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Taking the Good with the Bad, with Beyaz

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Pisa, ItalyBeyaz is a third-generation oral contraceptive manufactured by Bayer that contains drospirenone and thus is affected by label changes recently urged by an FDA expert panel that affects all oral contraceptives containing the synthetic hormone. Of concern are Beyaz side effects inherent with an increased risk for blood clot, according to some studies—even though Bayer argues its new-age contraceptives are at no greater risk for deep vein thrombosis than older-generation birth control pills.

Indeed, it appears as if Bayer is most concerned with protecting Beyaz sales and market share than the ultimate welfare of women who use Beyaz. To that end, Bayer HealthCare Pharmaceuticals Inc., Bayer Pharma AG, and Merck & Co. filed a Beyaz lawsuit against a competitor in February of this year. According to PR Newswire (2/10/12), the action is intended to prevent Watson Pharmaceuticals from commercializing a Beyaz generic prior to the expiration of the patent that the various stakeholders have with Beyaz.

The introduction of less-expensive generics usually serves to decimate sales of the original product, which can continue to be sold even after the patent protection expires. The end result is that Bayer et al will no longer have a lock on the market for its hybrid contraceptive, as it does now.

The stakes are high. According to IMS Health, Bayer raked in about $97 million in Beyaz sales for the 12 months ending December 21, 2011.

As the "first applicant" for the generic Beyaz, Watson would have 180 days of generic market exclusivity before other generic applicants are allowed onto the market.

The business side of Beyaz is a side the average consumer cannot appreciate, let alone comprehend. Consumers use medical products such as Beyaz drospirenone in order to avoid pregnancy. And despite warning labels, there remains a widespread belief that a product approved for sale and dispensation suggests that product is inherently safe.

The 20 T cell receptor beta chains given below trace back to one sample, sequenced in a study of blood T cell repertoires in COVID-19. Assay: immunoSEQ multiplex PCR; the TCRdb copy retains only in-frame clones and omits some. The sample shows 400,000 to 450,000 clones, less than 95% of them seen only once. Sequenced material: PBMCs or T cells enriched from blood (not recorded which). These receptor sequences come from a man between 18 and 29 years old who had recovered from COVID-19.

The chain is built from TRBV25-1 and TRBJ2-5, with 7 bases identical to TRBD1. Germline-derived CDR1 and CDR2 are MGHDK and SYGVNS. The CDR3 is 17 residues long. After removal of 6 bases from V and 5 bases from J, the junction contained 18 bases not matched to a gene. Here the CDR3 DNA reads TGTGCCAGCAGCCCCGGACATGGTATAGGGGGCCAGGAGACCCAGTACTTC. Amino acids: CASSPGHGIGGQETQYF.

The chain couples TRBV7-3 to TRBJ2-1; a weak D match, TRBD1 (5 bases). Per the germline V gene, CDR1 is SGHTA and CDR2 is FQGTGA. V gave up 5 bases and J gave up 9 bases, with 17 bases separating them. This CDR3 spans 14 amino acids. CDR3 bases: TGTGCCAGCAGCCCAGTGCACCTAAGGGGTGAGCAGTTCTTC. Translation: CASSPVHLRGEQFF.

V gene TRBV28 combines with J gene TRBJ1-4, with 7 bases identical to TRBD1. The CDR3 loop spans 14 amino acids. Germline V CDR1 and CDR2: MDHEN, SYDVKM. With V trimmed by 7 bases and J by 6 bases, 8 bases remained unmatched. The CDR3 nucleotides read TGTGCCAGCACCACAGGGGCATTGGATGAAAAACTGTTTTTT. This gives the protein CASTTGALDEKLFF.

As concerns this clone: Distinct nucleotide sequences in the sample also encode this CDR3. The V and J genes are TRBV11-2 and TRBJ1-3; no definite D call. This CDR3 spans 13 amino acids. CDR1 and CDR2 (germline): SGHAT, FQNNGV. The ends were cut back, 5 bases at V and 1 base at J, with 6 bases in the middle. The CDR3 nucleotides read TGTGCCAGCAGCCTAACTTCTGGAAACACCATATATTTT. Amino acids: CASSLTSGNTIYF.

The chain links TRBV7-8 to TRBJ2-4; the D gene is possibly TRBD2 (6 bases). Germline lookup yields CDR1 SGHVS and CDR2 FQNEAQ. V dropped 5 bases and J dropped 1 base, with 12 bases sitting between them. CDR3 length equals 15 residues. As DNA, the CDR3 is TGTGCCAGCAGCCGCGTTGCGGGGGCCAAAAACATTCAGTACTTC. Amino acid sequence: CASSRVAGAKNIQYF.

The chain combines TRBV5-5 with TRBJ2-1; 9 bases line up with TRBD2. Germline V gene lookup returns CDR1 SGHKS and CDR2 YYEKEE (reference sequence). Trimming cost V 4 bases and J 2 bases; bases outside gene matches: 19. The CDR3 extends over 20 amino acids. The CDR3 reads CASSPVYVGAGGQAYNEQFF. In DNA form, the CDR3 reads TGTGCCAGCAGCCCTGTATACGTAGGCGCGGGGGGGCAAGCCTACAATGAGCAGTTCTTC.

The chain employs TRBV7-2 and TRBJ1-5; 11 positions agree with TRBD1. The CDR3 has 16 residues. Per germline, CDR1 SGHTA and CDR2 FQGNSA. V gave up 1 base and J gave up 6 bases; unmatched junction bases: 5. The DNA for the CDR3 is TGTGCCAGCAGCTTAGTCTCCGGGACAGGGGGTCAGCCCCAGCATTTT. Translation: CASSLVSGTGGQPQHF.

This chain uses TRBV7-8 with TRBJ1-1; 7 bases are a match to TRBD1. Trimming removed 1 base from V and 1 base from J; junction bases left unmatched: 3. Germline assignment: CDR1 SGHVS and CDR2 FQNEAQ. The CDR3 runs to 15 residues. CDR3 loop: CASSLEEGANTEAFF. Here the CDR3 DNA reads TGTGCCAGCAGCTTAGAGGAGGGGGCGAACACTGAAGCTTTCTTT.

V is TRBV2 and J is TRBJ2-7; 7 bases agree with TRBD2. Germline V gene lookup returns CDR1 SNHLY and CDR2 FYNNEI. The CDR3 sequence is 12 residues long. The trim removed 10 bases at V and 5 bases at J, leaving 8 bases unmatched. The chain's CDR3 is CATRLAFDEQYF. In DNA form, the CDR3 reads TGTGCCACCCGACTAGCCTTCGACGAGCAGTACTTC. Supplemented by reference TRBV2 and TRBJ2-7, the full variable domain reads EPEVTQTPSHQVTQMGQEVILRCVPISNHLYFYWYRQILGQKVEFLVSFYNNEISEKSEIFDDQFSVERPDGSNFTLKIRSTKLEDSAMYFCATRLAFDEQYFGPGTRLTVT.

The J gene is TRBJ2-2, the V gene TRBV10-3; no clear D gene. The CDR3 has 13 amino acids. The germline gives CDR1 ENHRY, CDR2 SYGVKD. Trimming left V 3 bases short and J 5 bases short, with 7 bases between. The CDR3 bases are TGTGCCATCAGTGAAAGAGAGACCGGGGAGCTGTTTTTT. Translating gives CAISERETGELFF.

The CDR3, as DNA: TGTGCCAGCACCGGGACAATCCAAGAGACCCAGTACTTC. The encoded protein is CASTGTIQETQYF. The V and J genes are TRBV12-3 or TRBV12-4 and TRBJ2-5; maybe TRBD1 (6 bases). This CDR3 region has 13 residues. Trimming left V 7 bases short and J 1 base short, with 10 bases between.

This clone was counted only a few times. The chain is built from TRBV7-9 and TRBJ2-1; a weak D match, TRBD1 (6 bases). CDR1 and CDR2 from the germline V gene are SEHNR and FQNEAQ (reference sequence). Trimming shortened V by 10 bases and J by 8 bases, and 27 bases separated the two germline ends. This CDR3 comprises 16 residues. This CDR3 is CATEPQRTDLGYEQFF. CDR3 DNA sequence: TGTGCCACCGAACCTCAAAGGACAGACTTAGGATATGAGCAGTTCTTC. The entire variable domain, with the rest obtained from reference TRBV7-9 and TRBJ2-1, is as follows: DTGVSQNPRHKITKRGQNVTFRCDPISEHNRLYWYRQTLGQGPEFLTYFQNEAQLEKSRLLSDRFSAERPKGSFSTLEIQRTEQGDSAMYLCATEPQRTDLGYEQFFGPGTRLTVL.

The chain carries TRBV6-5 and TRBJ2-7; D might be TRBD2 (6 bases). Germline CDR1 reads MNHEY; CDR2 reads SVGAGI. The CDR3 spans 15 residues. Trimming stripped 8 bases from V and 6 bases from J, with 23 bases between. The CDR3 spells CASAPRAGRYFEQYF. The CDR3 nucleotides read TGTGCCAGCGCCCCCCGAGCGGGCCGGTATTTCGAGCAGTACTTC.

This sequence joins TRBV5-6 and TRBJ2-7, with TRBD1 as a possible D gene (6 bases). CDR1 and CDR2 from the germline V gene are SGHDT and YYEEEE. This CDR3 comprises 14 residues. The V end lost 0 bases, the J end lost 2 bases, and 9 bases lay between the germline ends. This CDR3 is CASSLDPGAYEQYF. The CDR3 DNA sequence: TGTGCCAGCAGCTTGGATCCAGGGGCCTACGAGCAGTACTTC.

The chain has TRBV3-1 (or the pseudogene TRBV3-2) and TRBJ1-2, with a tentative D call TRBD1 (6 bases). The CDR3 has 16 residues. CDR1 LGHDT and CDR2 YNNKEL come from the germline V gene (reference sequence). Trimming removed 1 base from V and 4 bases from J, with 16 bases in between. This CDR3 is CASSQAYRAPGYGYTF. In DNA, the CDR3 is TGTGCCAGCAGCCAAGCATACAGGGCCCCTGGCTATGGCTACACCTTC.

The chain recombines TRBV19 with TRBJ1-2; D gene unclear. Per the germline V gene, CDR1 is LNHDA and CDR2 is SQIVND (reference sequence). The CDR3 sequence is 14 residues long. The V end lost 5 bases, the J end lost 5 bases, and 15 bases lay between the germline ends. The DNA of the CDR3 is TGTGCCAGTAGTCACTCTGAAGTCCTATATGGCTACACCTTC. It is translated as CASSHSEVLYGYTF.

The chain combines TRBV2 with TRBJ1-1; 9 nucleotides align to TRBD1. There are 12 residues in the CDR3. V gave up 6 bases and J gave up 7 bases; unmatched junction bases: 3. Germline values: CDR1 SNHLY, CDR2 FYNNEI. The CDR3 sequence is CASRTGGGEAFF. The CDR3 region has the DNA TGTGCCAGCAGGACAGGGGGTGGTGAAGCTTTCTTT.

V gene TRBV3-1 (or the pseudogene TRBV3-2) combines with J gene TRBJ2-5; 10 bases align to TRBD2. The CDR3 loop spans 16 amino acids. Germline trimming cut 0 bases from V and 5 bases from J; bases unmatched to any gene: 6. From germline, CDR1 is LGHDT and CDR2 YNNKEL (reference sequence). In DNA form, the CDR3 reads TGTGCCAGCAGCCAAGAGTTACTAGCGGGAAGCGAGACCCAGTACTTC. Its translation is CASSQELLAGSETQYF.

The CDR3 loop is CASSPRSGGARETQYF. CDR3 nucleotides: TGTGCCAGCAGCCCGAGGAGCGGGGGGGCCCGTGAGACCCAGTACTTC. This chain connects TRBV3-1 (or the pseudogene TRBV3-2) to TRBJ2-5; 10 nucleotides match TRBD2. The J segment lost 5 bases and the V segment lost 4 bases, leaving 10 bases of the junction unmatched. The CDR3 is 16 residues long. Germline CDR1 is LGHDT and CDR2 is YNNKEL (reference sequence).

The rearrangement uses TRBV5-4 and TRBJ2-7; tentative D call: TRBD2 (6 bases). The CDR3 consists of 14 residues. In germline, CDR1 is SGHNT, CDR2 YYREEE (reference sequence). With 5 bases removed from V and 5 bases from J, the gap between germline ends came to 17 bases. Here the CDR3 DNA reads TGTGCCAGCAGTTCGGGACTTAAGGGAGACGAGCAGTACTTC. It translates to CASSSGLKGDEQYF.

However, Beyaz birth control is part of a group of products that narrowly escaped an FDA panel vote for market removal, due in part to the fear over the potential of Beyaz blood clots.

At the other end of the spectrum, are studies that appear to promote the value of Beyaz. Women's Health Weekly (2/23/12) reports that researchers from Pisa, Italy, addressed the inclusion of levomefolate calcium in Beyaz, which serves to boost red blood cell and plasma folate levels and thereby reduces the risk for neural tube defects in newborns.

The researchers concluded: "Because of this, the folate-containing pill may aid in reducing the risk of neural tube defects in a pregnancy conceived during use or shortly after the discontinuation of the product."

The study, published in a recent edition of Women's Health, did not appear to address the side effects of Beyaz. Instead, women have to rely on their doctors to demystify the often-cumbersome warning labels, and articulate risks in a language the average patient can understand. Beyond that, a Beyaz client must hope to be spared the potential for Beyaz blood clots…and the Beyaz lawsuit that may ensue.


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